Meghan: People in the office probably get annoyed at how much I talk about podcasts. They just don’t understand. Podcasts are great.
October is almost here and, to me, that means just one thing— it’s time for Waukesha Reads! This year, Waukesha will be reading the great Western novel True Grit. Charles Portis wrote True Grit in 1968, forever giving readers the independent and sassy Mattie Ross and the one-eyed, surly U.S. Marshal, Rooster Cogburn. If you have not already been introduced to this remarkable novel, then you are in for a treat!
It is the goal of Waukesha Reads to unite the community through great books. This program offers citizens the opportunity to read, discuss and explore the themes of a single book with other readers in the community. Through this program, some people will discover the joys of reading for the first time, while others will be reminded of the pleasures of a great book. Everyone will benefit from sharing the literary experience with their fellow community members.
Why read? Growing evidence illustrates that regular reading boosts the likelihood of academic and economic success, awakening a person’s social and civic responsibility. Reading for pleasure is associated with positive personal and social behaviors, both of which impact our community for the better. Simply put, books change people, they change lives and they make us better neighbors. This is why the Waukesha Reads partners feel passionately about reading and its promotion in the community. Reading is the gateway to lifelong learning, personal opportunities and success.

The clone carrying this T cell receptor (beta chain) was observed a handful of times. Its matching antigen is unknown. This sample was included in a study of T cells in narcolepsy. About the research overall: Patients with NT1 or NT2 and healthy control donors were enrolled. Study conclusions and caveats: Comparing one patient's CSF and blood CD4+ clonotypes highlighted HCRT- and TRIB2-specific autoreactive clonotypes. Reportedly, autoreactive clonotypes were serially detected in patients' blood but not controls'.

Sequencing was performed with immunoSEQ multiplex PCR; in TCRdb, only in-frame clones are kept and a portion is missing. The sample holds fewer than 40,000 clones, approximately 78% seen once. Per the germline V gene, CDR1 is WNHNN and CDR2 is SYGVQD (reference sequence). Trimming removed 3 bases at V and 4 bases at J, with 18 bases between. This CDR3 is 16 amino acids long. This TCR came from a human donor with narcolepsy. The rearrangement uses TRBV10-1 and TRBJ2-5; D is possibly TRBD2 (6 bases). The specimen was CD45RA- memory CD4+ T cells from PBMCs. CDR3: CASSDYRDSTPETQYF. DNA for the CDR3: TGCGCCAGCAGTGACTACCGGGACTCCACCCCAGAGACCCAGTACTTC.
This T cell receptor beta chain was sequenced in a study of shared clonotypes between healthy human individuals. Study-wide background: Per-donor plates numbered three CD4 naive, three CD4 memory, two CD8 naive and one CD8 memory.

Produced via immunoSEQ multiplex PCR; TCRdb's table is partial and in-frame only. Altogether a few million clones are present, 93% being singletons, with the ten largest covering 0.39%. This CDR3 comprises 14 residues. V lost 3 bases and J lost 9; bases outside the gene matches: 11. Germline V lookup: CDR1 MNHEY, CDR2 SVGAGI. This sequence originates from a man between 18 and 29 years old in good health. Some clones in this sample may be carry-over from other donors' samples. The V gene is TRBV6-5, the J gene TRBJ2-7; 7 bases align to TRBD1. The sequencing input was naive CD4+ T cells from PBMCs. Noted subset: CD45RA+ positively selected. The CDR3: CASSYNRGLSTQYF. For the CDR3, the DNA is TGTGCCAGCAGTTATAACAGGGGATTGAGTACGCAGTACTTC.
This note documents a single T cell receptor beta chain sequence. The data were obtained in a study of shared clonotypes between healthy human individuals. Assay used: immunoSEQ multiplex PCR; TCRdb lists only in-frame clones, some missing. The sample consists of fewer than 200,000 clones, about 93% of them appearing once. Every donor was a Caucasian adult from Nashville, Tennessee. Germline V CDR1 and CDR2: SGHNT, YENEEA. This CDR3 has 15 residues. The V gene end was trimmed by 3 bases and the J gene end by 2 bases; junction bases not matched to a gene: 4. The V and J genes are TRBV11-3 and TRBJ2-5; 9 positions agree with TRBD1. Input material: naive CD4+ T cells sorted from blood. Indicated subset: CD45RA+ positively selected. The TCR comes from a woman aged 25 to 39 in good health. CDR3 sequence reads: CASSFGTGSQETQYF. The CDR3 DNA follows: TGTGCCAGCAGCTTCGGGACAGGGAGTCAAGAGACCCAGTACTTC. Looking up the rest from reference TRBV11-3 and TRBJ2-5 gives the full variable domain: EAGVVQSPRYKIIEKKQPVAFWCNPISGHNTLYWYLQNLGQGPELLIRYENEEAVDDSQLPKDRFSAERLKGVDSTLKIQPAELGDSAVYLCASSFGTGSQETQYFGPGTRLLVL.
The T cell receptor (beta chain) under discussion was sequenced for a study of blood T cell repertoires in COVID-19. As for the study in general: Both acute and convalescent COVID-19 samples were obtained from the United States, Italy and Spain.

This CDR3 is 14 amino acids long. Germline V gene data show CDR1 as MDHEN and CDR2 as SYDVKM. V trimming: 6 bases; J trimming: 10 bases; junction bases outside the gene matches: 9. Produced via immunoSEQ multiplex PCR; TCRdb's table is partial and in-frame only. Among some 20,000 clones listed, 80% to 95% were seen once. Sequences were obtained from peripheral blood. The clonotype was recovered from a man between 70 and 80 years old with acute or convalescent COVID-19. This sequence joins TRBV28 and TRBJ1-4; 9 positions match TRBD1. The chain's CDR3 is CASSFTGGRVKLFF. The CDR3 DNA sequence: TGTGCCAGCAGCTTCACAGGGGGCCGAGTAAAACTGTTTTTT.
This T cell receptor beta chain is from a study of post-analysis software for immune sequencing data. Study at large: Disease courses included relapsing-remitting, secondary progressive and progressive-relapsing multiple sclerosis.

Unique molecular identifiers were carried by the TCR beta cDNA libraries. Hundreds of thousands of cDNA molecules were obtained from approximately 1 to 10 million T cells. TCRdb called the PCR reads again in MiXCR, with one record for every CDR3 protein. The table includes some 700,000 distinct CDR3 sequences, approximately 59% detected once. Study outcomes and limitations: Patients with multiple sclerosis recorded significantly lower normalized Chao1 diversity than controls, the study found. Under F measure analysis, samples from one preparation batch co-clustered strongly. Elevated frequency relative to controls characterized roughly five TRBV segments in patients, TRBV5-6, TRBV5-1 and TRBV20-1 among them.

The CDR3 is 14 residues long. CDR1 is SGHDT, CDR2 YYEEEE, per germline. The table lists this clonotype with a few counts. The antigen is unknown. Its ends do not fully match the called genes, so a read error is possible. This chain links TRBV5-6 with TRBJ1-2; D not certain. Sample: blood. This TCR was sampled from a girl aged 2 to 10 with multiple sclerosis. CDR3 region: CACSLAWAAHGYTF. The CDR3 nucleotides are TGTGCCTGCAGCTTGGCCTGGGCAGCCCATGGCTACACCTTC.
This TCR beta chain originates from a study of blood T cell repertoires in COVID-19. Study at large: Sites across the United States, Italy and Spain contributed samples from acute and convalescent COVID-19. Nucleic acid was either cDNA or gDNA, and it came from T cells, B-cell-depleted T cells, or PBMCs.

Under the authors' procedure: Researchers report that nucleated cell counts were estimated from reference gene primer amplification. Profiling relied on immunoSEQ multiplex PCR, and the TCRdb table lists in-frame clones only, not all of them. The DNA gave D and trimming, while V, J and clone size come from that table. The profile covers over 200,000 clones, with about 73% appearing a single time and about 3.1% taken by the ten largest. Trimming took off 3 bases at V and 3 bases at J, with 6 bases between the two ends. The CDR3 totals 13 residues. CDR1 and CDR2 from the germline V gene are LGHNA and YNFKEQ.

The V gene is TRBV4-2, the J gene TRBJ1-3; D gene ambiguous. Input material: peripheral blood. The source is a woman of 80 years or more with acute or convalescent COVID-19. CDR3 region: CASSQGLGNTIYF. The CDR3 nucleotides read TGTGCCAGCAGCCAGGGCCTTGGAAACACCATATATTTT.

Waukesha Reads would not happen without the support of the community and our local partners. It is this cooperative nature that has made our program such a success over the past eleven years. Partners such as educational institutions, art centers, nonprofit organizations and other area businesses have all jumped at the chance to be a part of Waukesha Reads because they understand the value of promoting literacy in our community. By working together, we reach out to Waukesha’s diverse population, in a variety of traditional and nontraditional ways, to help encourage all citizens to participate. It is our goal that the Waukesha Reads program will bring people together, inspire reading, promote discussion and ultimately strengthen our community.